Are These Robots Gonna Make Me Rich?
Craig Donofrio — Break It Down
Who do you want investing your money? A person? A robot? A bionic man? OK, robo-advisers aren’t really cyborgs, but these new methods of investing using algorithms increasingly look like the future of money management.
Robo-advisers are automated online investment services offered by a financial company. The name is actually kind of a misnomer: Robo-advisers aren’t really providing advice, nor are they robots. Rather than meet with a financial adviser in person, you answer a questionnaire on the advising firm’s website or app—stuff like your risk tolerance, age, and financial goals—and the algorithm spits out a customized investment portfolio (often built around exchanged-traded funds) based off that information. Then, it’s basically hands off. The robo-adviser manages your stocks and bonds for you, rebalancing here and there based on an algorithm. The newest kid on the block, hybrid advisers, add a more personal touch—your technology-developed portfolio plus some human assistance.
Exactly when robo-advisers started is difficult to specify, but their investment assets have grown exponentially since 2012 and show no signs of slowing down. Citing a report by MyPrivateBanking, Business Insider predicts hybrid and robo-advisers will hold about 10 percent of investable wealth by 2025 in their cold, metal hands.
While life planning in your underwear is certainly a draw, most people use robo-advisers because they’re relatively cheap. “It’s all algorithm, and if you’re not interacting with someone, the cost is going to be pretty low,” says Eric Hutchinson, a fiduciary located in Little Rock, Arkansas, and author of The Financial Briefing: Answers to Life’s Most Important Money Questions.
For one thing, robos and hybrids often have lower fund minimums—or none at all. For instance, a robo-adviser may have an account minimum of $500; to get personal advice from one of the major financial firms, your account may need to have at least $50,000 under management.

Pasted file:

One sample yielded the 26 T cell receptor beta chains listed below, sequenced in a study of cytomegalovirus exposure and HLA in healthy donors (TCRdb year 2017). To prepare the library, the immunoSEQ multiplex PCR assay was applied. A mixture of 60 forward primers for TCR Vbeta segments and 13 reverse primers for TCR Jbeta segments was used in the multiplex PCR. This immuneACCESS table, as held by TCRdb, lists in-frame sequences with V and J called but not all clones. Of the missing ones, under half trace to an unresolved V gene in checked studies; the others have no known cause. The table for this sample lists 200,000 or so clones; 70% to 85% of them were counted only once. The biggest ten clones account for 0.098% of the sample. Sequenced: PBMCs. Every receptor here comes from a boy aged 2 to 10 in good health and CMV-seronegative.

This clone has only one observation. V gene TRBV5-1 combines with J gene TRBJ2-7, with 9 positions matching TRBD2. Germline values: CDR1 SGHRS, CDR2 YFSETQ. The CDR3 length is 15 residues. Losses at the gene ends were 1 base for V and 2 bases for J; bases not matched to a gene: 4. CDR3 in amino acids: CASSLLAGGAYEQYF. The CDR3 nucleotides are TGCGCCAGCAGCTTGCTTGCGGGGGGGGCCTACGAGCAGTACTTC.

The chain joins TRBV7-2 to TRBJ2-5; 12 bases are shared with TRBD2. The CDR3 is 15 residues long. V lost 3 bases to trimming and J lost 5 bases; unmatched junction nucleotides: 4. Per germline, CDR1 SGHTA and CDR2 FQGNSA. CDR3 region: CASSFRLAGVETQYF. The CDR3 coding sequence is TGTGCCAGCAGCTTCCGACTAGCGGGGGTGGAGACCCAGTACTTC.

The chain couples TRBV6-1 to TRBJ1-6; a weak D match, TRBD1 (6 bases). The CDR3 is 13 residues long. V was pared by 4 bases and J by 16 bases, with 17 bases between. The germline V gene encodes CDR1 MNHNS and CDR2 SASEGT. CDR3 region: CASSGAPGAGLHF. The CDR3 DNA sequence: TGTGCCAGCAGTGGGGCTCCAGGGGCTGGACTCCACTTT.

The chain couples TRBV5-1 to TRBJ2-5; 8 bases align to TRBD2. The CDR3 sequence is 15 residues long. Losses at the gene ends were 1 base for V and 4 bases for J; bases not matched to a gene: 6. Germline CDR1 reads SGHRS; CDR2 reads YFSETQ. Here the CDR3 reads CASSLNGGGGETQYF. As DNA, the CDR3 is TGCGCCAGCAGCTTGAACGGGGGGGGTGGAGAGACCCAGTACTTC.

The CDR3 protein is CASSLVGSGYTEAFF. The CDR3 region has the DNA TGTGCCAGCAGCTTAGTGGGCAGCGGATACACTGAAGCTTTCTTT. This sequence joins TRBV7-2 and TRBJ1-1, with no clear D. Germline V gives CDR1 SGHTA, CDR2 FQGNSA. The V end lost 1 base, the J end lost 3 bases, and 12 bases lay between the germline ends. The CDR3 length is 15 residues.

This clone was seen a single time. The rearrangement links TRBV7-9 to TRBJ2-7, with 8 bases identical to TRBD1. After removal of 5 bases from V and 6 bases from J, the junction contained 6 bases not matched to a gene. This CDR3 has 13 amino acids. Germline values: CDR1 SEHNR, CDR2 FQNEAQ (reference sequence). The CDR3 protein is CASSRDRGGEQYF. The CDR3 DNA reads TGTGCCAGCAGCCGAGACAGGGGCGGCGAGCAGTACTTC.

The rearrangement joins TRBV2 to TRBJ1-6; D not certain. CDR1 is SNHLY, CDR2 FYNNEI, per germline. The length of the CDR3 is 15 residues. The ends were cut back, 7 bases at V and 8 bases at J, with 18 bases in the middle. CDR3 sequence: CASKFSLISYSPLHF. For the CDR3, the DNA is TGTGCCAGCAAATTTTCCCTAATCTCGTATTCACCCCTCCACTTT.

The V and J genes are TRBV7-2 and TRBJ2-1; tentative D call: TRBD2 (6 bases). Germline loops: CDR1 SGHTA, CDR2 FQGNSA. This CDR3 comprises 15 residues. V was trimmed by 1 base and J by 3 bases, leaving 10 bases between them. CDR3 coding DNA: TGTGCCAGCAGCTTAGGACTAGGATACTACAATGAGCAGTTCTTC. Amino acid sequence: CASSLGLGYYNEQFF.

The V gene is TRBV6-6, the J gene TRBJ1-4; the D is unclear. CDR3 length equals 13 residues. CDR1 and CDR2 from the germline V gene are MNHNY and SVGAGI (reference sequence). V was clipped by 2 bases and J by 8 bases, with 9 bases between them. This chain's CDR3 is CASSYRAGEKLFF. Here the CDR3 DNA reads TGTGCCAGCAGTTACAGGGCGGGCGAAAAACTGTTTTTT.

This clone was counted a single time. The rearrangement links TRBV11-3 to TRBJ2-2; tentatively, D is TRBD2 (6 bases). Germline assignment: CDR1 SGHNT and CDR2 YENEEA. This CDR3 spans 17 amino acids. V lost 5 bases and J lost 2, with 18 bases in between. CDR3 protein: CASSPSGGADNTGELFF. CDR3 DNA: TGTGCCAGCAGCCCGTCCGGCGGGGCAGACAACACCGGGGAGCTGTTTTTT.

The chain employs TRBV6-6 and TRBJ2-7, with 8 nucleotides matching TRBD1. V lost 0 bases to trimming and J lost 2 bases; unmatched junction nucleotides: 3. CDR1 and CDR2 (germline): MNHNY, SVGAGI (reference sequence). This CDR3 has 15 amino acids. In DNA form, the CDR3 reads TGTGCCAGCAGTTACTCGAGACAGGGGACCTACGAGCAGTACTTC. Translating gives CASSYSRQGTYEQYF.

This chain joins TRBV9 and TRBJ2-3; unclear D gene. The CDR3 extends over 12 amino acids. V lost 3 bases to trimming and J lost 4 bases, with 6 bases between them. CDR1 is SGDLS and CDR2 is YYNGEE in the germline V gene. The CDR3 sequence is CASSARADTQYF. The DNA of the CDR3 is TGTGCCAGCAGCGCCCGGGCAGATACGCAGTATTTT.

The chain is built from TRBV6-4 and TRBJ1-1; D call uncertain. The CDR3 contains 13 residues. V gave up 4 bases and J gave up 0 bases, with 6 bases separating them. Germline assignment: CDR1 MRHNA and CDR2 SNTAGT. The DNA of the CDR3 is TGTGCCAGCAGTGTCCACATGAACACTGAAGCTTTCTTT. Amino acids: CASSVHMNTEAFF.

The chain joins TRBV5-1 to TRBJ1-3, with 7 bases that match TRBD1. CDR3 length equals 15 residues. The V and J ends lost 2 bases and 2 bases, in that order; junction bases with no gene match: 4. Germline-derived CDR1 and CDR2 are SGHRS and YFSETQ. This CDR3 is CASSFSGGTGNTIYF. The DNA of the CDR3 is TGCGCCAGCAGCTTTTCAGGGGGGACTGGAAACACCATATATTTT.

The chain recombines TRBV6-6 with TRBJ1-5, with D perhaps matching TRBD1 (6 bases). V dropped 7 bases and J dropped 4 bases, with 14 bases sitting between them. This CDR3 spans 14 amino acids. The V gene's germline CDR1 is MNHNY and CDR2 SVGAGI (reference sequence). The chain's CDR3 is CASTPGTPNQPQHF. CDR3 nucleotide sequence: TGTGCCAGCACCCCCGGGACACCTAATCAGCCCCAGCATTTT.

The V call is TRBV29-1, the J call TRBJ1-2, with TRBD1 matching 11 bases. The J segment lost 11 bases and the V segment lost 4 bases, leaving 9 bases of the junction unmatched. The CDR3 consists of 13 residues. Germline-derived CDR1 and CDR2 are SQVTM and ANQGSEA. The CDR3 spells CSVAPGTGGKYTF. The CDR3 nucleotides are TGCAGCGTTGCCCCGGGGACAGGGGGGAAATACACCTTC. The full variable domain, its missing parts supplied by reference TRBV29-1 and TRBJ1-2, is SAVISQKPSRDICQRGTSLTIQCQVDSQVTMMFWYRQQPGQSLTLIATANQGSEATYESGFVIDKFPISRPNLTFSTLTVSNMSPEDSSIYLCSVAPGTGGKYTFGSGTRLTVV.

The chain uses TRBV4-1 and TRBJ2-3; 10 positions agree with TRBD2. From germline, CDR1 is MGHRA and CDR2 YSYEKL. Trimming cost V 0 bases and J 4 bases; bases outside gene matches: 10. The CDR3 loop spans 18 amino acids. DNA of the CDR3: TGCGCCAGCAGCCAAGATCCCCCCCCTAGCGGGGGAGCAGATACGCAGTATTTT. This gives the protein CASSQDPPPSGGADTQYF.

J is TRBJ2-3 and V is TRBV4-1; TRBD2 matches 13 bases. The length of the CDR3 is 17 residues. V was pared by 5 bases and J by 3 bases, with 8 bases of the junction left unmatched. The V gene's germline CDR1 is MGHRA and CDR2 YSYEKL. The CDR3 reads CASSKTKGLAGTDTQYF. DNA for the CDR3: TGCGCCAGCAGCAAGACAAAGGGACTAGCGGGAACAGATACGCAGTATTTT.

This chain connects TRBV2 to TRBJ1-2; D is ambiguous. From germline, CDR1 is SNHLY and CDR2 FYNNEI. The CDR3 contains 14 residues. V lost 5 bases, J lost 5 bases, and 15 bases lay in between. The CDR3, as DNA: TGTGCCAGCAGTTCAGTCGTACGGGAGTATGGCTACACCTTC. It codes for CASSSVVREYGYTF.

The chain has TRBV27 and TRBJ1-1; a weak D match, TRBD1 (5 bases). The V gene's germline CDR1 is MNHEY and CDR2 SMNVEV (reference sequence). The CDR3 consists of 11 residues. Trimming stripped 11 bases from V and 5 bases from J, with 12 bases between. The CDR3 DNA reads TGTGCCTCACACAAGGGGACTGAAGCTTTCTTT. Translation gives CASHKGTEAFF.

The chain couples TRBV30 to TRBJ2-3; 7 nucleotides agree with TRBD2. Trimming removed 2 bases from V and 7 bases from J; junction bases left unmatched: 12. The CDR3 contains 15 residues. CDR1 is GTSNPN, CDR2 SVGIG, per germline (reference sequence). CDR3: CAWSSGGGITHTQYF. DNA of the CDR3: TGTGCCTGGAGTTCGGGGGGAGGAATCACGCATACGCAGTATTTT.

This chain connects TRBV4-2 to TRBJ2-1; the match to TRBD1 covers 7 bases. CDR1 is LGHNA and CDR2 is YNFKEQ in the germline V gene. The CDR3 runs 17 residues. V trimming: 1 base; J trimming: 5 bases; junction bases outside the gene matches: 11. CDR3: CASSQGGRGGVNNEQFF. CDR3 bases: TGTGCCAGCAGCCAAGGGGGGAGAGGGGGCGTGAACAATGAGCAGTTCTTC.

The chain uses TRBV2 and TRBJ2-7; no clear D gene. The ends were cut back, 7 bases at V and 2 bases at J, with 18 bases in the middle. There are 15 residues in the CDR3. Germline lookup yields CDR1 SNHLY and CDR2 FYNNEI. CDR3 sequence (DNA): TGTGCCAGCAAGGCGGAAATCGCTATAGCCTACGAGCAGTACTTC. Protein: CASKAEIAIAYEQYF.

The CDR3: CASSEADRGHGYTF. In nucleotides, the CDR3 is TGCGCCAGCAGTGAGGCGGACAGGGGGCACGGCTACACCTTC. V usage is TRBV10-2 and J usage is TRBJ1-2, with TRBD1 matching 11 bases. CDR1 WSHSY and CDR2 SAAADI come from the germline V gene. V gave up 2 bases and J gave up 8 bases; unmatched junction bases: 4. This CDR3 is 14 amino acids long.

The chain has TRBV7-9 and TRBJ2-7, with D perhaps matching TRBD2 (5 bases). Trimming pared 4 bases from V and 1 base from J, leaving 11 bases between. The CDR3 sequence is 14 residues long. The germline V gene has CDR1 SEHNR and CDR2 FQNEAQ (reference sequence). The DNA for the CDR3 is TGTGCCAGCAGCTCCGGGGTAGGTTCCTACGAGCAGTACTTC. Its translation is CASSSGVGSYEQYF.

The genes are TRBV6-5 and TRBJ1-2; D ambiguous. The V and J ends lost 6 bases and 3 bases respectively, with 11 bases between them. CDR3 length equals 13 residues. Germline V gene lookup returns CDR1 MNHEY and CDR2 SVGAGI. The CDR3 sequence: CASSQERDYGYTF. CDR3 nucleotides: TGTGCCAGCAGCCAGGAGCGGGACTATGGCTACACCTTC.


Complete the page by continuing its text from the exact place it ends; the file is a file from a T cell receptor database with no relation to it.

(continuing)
Also, the fees tacked onto investments can be lower using the algorithm-based services. On the whole, the yearly lump sum for robo-advisers tends to be less than what’s charged by traditional advisers. For example, a 1 percent annual management fee is pretty typical for a regular adviser, while 0.25 percent to 0.5 percent is more common for robo-adviser services.
Like shopping online, you don’t have to leave your house to use a robo-adviser. Also like shopping online, customer service can be limited at best. With robo-advisers, finding the right firm to use is key. Financial professionals familiar with robo-advisers say that the best ones are far from hands-off, frequently soliciting client feedback to improve their advice and portfolio options. On the other hand, with some firms, you could be on your own once the algorithm has generated portfolio suggestions for you. Because of that advise ’em and street ’em mentality potential, Hutchinson has some concerns about those questionnaires.
“In some cases, people don’t understand certain terms well enough to know how to answer them, so they answer as best they can—but the computer doesn’t care. It’s, ‘you scored a six here, a nine there; here, you get package ABC,” says Hutchinson.
If you don’t understand the questions or incorrectly assess your financial priorities or risk tolerance, you could end up with a portfolio that doesn’t align with your goals. However, hybrid adviser services could change that—if you have the cash.